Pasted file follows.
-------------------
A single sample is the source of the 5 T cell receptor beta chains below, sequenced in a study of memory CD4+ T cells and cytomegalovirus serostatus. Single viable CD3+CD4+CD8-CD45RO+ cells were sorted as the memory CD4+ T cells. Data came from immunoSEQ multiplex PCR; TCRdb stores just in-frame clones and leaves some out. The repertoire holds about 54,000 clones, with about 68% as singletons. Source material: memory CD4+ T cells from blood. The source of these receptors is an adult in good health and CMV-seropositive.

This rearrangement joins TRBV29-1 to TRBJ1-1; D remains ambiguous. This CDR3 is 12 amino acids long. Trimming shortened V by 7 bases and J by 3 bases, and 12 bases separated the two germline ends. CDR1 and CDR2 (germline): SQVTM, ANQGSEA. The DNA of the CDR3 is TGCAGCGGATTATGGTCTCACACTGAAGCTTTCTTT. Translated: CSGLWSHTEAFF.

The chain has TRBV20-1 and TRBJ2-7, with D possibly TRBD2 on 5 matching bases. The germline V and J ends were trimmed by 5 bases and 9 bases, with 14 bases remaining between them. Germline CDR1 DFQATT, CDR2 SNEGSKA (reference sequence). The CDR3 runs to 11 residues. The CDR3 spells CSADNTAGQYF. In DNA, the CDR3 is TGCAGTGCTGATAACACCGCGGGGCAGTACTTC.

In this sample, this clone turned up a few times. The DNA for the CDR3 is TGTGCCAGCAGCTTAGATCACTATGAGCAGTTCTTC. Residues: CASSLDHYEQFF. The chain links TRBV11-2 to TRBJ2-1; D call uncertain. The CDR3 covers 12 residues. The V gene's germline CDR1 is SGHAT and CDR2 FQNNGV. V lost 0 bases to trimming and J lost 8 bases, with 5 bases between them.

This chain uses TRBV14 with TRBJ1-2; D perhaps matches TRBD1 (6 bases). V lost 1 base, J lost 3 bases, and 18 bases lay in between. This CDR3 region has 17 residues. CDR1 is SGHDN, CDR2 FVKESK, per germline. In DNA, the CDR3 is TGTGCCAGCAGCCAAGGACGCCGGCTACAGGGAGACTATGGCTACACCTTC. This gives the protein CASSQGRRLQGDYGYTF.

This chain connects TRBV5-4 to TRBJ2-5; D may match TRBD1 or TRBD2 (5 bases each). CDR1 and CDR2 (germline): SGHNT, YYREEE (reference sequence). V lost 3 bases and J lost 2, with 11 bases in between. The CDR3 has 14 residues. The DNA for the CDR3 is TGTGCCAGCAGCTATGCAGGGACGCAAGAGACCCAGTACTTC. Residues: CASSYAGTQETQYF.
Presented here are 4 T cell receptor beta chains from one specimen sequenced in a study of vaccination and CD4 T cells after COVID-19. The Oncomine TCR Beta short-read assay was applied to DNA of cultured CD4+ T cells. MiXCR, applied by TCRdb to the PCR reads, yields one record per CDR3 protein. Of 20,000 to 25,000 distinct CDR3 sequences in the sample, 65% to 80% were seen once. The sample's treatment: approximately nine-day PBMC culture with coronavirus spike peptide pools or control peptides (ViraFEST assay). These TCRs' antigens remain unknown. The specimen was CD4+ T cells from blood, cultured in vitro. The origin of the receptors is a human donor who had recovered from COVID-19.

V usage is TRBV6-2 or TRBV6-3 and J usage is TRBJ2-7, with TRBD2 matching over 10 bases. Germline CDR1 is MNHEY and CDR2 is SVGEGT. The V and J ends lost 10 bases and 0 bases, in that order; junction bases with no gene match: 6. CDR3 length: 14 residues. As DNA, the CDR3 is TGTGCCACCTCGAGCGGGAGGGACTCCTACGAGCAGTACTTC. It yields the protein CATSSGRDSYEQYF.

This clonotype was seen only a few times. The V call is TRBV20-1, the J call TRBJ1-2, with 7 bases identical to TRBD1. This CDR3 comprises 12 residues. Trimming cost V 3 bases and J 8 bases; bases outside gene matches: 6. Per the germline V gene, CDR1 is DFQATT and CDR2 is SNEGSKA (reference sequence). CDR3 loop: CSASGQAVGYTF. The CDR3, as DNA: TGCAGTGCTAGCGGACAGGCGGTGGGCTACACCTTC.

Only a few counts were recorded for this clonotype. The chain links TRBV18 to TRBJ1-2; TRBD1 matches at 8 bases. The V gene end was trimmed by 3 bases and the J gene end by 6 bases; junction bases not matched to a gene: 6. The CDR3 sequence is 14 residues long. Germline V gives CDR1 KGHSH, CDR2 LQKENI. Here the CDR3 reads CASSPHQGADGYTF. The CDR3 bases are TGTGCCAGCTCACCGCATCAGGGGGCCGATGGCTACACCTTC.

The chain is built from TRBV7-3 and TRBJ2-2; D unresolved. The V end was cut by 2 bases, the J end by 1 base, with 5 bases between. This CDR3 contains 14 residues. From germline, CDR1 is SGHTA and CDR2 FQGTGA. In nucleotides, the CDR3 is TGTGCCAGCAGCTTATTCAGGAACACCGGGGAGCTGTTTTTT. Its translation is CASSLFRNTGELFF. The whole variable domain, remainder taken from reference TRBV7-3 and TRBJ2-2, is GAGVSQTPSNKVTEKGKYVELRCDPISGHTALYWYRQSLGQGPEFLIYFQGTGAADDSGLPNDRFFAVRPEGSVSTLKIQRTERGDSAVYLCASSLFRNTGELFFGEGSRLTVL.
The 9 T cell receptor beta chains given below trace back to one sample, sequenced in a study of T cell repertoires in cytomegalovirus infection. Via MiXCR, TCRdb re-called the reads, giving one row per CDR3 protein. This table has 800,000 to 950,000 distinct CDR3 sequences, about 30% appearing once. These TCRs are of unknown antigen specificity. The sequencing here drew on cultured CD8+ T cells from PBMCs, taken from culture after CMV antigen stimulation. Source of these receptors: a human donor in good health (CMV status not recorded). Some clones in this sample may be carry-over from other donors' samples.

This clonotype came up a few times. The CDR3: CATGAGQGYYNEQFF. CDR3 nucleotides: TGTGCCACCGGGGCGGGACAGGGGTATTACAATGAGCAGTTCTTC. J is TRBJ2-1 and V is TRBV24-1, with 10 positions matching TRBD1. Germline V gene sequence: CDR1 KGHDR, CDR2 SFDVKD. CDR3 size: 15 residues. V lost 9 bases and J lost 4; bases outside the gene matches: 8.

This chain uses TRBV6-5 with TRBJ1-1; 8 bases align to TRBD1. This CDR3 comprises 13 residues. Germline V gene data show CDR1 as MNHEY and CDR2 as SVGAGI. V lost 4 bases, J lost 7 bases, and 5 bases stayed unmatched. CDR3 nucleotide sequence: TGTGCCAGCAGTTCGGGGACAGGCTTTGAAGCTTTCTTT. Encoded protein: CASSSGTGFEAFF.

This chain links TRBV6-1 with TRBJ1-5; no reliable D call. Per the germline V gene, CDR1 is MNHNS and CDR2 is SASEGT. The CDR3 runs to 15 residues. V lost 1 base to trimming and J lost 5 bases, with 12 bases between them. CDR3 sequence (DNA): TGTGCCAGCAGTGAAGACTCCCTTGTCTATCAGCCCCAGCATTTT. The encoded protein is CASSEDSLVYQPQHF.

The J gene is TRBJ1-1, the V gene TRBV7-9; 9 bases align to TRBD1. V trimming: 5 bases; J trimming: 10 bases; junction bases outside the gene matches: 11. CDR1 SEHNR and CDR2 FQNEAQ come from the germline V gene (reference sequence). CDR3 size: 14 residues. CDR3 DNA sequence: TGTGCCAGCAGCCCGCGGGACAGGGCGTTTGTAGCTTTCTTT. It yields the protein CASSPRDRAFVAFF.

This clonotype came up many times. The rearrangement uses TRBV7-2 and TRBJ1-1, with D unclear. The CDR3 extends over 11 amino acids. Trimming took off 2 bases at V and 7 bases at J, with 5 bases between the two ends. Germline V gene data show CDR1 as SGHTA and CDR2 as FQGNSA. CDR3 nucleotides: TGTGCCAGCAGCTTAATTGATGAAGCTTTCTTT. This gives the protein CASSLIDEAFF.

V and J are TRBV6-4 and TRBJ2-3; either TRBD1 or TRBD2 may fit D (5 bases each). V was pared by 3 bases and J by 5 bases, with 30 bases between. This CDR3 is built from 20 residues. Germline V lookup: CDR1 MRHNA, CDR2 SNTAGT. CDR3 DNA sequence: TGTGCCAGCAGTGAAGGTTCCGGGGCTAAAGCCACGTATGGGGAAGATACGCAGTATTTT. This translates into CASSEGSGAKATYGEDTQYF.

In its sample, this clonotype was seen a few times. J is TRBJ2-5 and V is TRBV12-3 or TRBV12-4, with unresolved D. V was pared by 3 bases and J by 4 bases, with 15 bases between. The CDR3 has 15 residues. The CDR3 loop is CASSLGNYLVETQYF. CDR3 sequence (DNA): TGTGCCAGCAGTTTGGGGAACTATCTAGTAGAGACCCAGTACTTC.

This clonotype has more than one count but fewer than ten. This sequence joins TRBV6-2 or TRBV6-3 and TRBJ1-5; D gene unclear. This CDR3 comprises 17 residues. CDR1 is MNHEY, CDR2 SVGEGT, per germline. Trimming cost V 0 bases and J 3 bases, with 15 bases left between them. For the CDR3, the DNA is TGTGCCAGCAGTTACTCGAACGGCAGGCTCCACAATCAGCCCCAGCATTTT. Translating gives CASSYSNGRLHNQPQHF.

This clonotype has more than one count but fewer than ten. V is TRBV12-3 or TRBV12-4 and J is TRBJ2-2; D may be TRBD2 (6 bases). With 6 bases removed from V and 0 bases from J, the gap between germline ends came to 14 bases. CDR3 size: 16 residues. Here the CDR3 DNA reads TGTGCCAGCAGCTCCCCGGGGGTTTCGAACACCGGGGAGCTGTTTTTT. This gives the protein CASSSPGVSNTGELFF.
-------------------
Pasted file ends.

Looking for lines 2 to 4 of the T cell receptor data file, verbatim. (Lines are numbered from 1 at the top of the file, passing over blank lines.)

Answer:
This rearrangement joins TRBV29-1 to TRBJ1-1; D remains ambiguous. This CDR3 is 12 amino acids long. Trimming shortened V by 7 bases and J by 3 bases, and 12 bases separated the two germline ends. CDR1 and CDR2 (germline): SQVTM, ANQGSEA. The DNA of the CDR3 is TGCAGCGGATTATGGTCTCACACTGAAGCTTTCTTT. Translated: CSGLWSHTEAFF.

The chain has TRBV20-1 and TRBJ2-7, with D possibly TRBD2 on 5 matching bases. The germline V and J ends were trimmed by 5 bases and 9 bases, with 14 bases remaining between them. Germline CDR1 DFQATT, CDR2 SNEGSKA (reference sequence). The CDR3 runs to 11 residues. The CDR3 spells CSADNTAGQYF. In DNA, the CDR3 is TGCAGTGCTGATAACACCGCGGGGCAGTACTTC.

In this sample, this clone turned up a few times. The DNA for the CDR3 is TGTGCCAGCAGCTTAGATCACTATGAGCAGTTCTTC. Residues: CASSLDHYEQFF. The chain links TRBV11-2 to TRBJ2-1; D call uncertain. The CDR3 covers 12 residues. The V gene's germline CDR1 is SGHAT and CDR2 FQNNGV. V lost 0 bases to trimming and J lost 8 bases, with 5 bases between them.